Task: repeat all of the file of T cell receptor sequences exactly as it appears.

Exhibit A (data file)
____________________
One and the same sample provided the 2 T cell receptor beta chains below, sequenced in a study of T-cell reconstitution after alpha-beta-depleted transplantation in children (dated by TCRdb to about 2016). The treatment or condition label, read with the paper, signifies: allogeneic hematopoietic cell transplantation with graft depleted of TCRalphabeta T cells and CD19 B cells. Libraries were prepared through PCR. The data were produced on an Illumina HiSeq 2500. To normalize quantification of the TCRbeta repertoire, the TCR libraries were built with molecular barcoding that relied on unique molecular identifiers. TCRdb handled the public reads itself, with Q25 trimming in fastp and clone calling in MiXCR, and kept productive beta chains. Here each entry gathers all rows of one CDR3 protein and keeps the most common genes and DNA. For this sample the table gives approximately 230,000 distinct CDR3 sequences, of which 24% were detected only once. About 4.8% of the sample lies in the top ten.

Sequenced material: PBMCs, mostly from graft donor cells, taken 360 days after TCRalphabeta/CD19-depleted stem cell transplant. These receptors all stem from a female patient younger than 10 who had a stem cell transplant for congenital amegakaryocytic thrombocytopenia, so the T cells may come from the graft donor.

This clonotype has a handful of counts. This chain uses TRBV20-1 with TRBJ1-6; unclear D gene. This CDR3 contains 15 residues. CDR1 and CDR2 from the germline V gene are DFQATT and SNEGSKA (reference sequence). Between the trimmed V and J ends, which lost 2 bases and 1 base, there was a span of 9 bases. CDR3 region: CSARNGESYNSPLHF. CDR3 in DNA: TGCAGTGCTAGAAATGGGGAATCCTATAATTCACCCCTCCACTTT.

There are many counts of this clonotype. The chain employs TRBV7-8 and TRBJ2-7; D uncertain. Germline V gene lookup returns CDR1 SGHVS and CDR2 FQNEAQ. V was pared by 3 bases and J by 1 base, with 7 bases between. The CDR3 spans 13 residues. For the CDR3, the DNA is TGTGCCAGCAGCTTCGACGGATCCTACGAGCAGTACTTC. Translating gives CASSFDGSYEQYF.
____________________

One and the same sample provided the 2 T cell receptor beta chains below, sequenced in a study of T-cell reconstitution after alpha-beta-depleted transplantation in children (dated by TCRdb to about 2016). The treatment or condition label, read with the paper, signifies: allogeneic hematopoietic cell transplantation with graft depleted of TCRalphabeta T cells and CD19 B cells. Libraries were prepared through PCR. The data were produced on an Illumina HiSeq 2500. To normalize quantification of the TCRbeta repertoire, the TCR libraries were built with molecular barcoding that relied on unique molecular identifiers. TCRdb handled the public reads itself, with Q25 trimming in fastp and clone calling in MiXCR, and kept productive beta chains. Here each entry gathers all rows of one CDR3 protein and keeps the most common genes and DNA. For this sample the table gives approximately 230,000 distinct CDR3 sequences, of which 24% were detected only once. About 4.8% of the sample lies in the top ten.

Sequenced material: PBMCs, mostly from graft donor cells, taken 360 days after TCRalphabeta/CD19-depleted stem cell transplant. These receptors all stem from a female patient younger than 10 who had a stem cell transplant for congenital amegakaryocytic thrombocytopenia, so the T cells may come from the graft donor.

This clonotype has a handful of counts. This chain uses TRBV20-1 with TRBJ1-6; unclear D gene. This CDR3 contains 15 residues. CDR1 and CDR2 from the germline V gene are DFQATT and SNEGSKA (reference sequence). Between the trimmed V and J ends, which lost 2 bases and 1 base, there was a span of 9 bases. CDR3 region: CSARNGESYNSPLHF. CDR3 in DNA: TGCAGTGCTAGAAATGGGGAATCCTATAATTCACCCCTCCACTTT.

There are many counts of this clonotype. The chain employs TRBV7-8 and TRBJ2-7; D uncertain. Germline V gene lookup returns CDR1 SGHVS and CDR2 FQNEAQ. V was pared by 3 bases and J by 1 base, with 7 bases between. The CDR3 spans 13 residues. For the CDR3, the DNA is TGTGCCAGCAGCTTCGACGGATCCTACGAGCAGTACTTC. Translating gives CASSFDGSYEQYF.